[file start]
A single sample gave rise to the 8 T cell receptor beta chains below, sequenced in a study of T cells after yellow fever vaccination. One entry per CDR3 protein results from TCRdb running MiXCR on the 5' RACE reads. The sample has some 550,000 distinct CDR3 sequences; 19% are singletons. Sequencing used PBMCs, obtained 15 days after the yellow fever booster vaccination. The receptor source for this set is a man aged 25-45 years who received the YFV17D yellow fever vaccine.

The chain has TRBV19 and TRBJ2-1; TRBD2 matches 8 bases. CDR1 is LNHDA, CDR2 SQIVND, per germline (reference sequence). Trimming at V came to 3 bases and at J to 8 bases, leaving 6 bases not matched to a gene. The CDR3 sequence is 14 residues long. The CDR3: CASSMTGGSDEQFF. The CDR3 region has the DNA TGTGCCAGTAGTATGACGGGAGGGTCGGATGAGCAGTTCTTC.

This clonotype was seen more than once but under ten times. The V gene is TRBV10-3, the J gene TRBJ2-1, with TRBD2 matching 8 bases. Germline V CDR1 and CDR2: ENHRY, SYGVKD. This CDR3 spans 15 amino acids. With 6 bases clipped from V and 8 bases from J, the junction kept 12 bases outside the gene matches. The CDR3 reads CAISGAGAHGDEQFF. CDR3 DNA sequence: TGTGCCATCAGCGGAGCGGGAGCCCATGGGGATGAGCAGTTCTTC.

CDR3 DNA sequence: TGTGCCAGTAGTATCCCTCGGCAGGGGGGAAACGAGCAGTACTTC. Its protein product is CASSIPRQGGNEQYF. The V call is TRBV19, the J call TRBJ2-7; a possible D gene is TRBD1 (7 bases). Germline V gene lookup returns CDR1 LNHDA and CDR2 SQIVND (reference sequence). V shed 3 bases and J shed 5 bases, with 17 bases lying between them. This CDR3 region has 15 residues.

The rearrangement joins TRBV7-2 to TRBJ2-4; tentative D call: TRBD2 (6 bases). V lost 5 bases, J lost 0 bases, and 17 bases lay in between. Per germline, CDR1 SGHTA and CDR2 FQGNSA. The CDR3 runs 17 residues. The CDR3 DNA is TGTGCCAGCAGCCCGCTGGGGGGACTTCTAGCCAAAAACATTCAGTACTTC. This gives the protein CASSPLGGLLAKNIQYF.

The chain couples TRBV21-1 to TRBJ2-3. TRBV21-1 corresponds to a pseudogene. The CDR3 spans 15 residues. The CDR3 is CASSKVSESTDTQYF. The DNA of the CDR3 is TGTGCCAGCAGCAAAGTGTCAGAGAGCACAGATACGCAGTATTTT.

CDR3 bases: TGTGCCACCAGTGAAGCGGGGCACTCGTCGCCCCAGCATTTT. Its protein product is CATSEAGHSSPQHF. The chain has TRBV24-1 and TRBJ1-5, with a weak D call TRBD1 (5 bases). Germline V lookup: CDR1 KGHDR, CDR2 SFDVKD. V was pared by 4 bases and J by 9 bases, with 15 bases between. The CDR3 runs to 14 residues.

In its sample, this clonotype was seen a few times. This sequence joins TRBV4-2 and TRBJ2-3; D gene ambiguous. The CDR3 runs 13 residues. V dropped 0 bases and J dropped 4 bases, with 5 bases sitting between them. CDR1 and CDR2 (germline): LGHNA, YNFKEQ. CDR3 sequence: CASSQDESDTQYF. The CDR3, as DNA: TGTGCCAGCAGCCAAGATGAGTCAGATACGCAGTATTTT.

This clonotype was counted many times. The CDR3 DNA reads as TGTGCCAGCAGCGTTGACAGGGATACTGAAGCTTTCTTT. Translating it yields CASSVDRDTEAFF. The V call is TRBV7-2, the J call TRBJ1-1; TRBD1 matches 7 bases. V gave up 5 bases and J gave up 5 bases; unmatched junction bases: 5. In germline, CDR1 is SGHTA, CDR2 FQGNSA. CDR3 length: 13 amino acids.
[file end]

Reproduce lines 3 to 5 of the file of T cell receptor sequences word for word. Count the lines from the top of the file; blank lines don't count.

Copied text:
This clonotype was seen more than once but under ten times. The V gene is TRBV10-3, the J gene TRBJ2-1, with TRBD2 matching 8 bases. Germline V CDR1 and CDR2: ENHRY, SYGVKD. This CDR3 spans 15 amino acids. With 6 bases clipped from V and 8 bases from J, the junction kept 12 bases outside the gene matches. The CDR3 reads CAISGAGAHGDEQFF. CDR3 DNA sequence: TGTGCCATCAGCGGAGCGGGAGCCCATGGGGATGAGCAGTTCTTC.

CDR3 DNA sequence: TGTGCCAGTAGTATCCCTCGGCAGGGGGGAAACGAGCAGTACTTC. Its protein product is CASSIPRQGGNEQYF. The V call is TRBV19, the J call TRBJ2-7; a possible D gene is TRBD1 (7 bases). Germline V gene lookup returns CDR1 LNHDA and CDR2 SQIVND (reference sequence). V shed 3 bases and J shed 5 bases, with 17 bases lying between them. This CDR3 region has 15 residues.

The rearrangement joins TRBV7-2 to TRBJ2-4; tentative D call: TRBD2 (6 bases). V lost 5 bases, J lost 0 bases, and 17 bases lay in between. Per germline, CDR1 SGHTA and CDR2 FQGNSA. The CDR3 runs 17 residues. The CDR3 DNA is TGTGCCAGCAGCCCGCTGGGGGGACTTCTAGCCAAAAACATTCAGTACTTC. This gives the protein CASSPLGGLLAKNIQYF.